Ask Amy: People keep asking me questions about how my husband died
Instead, that day, he took his own life. I called 911, and they walked me through CPR. In the end, I could not save him.
This is all still quite fresh to me. I am often asked, “How did your husband pass away?” and I find that an incredibly intrusive question, even if he hadn’t died from suicide by gun.
To rein in my emotions and anger, I’d like your advice on how best to respond to those questions — whether they’re from people I’ve never met or people with whom I do have a relationship.
If you feel my question and your answer would be of value to your readers, I do hope you will publish it.
Recovering: As a public service announcement, I’m going to remind people not to inquire about a person’s cause of death. In my (sadly extensive) experience, grieving survivors will often volunteer this information on their own after condolences are offered and they are feeling more comfortable. If this information isn’t offered — don’t ask.
In response to this question, you can say a version of: “I’m not ready to talk about it.”
I feel a special connection to your story because my own family, like yours, is one of nearly 50,000 American families each year to experience the unique heartbreak of having a family member die by suicide. (According to a report released by the National Center for Health Statistics, suicide counts in 2021 totaled 47,646 — 4 percent higher than in 2020.)
My nephew died by suicide at age 17, several years ago. It would take volumes for me to pour out my own sense of loss and sadness. Many days I simply feel robbed of the opportunity to continue to know my nephew, who will now always remain his teenage self in my memory.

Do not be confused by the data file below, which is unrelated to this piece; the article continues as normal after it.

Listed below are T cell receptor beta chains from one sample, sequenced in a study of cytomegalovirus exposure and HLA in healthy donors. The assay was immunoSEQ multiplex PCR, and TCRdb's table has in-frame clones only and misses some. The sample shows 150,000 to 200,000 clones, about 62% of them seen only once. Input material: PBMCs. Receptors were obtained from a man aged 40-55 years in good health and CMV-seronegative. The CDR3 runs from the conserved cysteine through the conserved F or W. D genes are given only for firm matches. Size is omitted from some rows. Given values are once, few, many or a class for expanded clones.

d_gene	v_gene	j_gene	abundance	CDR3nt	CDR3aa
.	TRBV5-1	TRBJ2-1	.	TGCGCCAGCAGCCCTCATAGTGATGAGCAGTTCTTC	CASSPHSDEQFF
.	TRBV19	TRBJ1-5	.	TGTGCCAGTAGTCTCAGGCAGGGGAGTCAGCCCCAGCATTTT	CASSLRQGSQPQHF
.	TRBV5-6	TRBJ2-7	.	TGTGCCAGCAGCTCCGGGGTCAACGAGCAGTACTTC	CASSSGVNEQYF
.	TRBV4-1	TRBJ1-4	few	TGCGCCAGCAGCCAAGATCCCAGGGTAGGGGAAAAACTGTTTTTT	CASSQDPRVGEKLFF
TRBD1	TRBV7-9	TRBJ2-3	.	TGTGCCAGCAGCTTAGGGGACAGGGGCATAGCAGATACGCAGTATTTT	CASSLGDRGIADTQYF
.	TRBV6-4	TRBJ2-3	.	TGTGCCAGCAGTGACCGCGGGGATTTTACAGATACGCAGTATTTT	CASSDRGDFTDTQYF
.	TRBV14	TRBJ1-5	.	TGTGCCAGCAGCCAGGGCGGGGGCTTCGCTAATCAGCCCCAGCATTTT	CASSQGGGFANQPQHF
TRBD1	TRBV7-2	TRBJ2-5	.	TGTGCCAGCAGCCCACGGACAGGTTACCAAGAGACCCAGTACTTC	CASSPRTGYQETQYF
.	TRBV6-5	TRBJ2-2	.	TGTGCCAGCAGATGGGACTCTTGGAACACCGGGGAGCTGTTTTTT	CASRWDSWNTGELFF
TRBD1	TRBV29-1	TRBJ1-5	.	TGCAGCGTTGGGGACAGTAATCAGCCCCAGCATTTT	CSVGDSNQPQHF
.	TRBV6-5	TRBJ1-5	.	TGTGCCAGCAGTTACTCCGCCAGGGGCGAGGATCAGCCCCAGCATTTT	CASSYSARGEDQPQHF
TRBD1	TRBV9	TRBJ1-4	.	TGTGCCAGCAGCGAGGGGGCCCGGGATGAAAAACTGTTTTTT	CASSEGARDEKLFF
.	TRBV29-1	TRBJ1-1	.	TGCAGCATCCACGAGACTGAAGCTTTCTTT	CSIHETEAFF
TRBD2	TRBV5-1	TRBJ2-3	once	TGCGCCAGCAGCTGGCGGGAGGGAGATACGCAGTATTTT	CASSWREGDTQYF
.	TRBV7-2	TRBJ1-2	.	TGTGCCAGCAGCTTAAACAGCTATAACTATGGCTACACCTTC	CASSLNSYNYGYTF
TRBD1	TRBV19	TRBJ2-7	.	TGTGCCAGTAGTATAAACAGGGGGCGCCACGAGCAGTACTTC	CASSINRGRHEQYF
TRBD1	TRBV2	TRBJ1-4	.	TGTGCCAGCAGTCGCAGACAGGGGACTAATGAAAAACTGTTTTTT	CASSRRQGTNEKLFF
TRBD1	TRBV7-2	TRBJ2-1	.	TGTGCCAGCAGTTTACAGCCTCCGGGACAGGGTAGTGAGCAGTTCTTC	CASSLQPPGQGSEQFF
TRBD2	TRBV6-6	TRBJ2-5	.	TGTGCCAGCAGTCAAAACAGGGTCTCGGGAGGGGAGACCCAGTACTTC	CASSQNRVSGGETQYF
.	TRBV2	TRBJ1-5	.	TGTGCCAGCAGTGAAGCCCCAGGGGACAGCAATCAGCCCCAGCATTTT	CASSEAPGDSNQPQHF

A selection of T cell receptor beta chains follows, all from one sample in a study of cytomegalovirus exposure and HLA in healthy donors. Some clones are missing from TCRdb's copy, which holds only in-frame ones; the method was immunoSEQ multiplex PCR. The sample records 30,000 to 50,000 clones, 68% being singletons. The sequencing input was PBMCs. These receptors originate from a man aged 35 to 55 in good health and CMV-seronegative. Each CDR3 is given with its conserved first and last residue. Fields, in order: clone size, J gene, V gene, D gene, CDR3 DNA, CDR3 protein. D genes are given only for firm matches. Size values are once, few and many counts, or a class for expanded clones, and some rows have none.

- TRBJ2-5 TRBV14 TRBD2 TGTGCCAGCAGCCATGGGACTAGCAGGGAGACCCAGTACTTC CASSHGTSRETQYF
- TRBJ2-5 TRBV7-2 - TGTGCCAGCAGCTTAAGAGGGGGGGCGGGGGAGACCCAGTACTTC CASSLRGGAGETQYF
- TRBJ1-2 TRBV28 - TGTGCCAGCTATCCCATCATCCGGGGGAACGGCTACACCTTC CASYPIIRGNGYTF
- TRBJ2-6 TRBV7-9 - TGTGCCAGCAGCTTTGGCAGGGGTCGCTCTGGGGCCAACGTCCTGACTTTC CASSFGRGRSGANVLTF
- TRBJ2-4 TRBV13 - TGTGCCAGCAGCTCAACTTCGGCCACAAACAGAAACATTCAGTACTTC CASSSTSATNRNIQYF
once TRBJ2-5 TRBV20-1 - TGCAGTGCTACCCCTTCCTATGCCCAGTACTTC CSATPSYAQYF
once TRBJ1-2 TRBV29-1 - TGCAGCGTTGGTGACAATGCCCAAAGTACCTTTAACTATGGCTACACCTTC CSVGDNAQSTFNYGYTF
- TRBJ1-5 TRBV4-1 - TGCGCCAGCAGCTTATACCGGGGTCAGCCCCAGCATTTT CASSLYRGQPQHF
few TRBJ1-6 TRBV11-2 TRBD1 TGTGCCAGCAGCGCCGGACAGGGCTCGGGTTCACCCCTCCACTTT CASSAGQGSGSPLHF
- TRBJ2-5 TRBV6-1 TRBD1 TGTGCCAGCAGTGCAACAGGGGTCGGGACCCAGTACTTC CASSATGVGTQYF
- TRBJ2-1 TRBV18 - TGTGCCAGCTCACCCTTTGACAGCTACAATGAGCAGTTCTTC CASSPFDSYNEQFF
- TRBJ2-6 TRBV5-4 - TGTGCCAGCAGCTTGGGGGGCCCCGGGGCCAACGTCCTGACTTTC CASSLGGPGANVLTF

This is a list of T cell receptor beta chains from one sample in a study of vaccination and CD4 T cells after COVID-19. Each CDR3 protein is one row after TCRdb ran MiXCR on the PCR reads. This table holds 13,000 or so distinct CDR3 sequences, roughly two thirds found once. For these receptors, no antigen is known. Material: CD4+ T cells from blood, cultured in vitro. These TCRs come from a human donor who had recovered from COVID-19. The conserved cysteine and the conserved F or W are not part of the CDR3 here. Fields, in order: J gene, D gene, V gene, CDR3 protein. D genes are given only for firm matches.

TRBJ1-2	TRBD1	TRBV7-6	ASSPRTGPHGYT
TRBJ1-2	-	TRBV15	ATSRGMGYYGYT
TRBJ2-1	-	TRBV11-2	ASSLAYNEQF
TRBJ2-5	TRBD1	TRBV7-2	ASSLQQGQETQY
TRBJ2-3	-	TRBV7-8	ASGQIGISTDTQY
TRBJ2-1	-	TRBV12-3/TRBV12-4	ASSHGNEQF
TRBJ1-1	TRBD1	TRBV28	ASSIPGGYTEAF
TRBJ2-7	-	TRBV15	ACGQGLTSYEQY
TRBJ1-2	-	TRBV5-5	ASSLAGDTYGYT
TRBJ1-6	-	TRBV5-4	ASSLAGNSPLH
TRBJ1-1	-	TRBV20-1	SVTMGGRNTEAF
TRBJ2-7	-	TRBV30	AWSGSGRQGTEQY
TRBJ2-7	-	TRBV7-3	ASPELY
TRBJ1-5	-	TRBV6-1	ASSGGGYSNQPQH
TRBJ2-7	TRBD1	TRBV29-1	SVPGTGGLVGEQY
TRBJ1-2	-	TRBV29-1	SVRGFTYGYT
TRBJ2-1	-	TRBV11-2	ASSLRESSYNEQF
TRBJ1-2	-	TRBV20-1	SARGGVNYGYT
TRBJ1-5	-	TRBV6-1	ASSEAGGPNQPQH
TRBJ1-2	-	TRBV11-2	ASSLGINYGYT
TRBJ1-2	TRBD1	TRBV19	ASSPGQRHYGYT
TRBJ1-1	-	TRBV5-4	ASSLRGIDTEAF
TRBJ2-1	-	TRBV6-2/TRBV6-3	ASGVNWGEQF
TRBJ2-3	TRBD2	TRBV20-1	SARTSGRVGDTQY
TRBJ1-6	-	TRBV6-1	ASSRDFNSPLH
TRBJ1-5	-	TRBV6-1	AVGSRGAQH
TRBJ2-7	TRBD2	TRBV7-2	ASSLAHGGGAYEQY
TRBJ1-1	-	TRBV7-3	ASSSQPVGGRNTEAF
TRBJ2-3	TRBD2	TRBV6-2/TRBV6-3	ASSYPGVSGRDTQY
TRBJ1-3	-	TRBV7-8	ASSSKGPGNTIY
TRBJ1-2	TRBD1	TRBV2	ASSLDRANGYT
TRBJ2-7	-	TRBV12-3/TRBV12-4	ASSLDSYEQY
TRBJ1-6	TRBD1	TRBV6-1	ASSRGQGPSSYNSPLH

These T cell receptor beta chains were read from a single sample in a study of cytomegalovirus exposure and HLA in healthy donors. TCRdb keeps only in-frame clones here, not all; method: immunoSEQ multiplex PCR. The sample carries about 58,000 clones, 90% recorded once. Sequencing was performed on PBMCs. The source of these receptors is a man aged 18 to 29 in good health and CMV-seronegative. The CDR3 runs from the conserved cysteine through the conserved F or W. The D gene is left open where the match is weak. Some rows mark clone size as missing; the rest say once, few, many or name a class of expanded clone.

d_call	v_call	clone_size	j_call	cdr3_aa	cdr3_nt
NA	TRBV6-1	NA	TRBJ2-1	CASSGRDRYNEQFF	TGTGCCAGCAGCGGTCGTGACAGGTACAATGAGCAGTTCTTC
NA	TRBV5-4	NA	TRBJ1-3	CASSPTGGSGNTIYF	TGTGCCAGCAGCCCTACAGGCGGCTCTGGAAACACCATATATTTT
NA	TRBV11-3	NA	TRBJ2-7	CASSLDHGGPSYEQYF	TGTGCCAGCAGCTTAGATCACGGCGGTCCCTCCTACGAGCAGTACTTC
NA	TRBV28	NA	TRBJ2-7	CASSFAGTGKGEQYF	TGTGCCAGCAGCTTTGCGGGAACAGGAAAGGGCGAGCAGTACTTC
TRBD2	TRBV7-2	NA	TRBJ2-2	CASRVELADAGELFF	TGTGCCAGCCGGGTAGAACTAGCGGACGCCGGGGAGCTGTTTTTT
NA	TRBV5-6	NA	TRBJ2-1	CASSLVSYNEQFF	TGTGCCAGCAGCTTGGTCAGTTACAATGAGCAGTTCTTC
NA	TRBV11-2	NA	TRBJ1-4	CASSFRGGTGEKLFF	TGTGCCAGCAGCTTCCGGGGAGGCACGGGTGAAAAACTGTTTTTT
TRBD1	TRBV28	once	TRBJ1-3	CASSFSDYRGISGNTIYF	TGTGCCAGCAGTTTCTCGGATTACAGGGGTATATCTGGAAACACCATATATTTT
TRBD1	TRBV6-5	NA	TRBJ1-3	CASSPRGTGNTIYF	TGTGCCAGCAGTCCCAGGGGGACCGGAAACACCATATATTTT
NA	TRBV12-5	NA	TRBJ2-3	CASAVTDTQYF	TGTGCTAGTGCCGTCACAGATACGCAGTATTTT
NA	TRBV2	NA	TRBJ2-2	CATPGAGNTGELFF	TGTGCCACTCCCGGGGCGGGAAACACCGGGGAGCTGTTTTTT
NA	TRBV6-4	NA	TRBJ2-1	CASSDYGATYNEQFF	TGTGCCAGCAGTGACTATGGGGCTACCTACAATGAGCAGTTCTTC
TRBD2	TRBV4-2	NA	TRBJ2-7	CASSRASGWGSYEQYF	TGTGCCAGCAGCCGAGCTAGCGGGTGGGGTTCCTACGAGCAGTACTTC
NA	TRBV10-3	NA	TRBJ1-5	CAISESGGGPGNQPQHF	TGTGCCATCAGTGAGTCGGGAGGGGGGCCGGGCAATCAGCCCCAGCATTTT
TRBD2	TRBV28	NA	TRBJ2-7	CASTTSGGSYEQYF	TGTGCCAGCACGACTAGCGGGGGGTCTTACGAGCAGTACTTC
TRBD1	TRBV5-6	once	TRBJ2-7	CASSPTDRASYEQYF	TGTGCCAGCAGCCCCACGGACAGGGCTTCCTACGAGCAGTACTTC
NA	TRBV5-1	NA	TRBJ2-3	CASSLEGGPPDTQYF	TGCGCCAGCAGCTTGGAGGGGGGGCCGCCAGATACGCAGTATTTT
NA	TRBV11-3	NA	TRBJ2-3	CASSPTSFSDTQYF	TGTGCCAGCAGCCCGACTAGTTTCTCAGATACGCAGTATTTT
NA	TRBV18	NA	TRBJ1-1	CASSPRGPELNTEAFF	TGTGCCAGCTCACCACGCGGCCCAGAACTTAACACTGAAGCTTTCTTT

I do know this — there is no universal experience of grief. I wish there was, because then we might come up with a universal answer for it.
For me, Robert Frost’s great line often comes to mind: “The best way out is always through.”
My sister Rachel Dickinson has written (and illustrated) a beautiful and heartbreaking collection of essays about her own experience in grieving her son’s death. Her unique path through grief led her to some of the most remote parts of the globe — not looking for answers, necessarily, but finding her own way through. Look for her book, “The Loneliest Places: Loss, Grief, and the Long Journey Home” (2022, Cornell Press).
Two other important books have helped me to understand the complexities of suicide: “An Unquiet Mind: A Memoir of Moods and Madness,” by Kay Redfield Jamison, and “The Noonday Demon: An Atlas of Depression,” by Andrew Solomon.
There is help and support for people in crisis. Dialing 988 will route callers to the National Suicide Prevention Lifeline.
Suicide Awareness Voices of Education (SAVE.org) has a helpful list of support groups for suicide loss survivors.
Dear Amy: My adult stepdaughter, whom I dearly love, uses the word “LIKE” almost every third or fourth word.
She is smart, beautiful and a professional — but her speech pattern lends a different impression.
I have mentioned this to her a couple of times, and it almost kills me to do so, but observing others’ reactions (it is that noticeable) makes me sad. I don’t want to alienate her, but is there anything I can do to help?
Wondering: You’ve already brought this up a couple of times.
Now it’s her father’s turn. If her father corrects her (privately), she may turn to you to complain about him.
That’s when you can say, “Well, this habit does distract from your awesomeness. Can I help in some way?” (Recording herself on video will alert her to this verbal tic.)
Dear Amy: Oh, those bickering twins who forced their “Twin Mom” to weigh their food to make sure they were getting equal portions!
My advice? Respond: “Don’t be concerned about what’s in someone else’s bowl unless you’re checking to see if they got enough.”
©2022 by Amy Dickinson distributed by Tribune Content Agency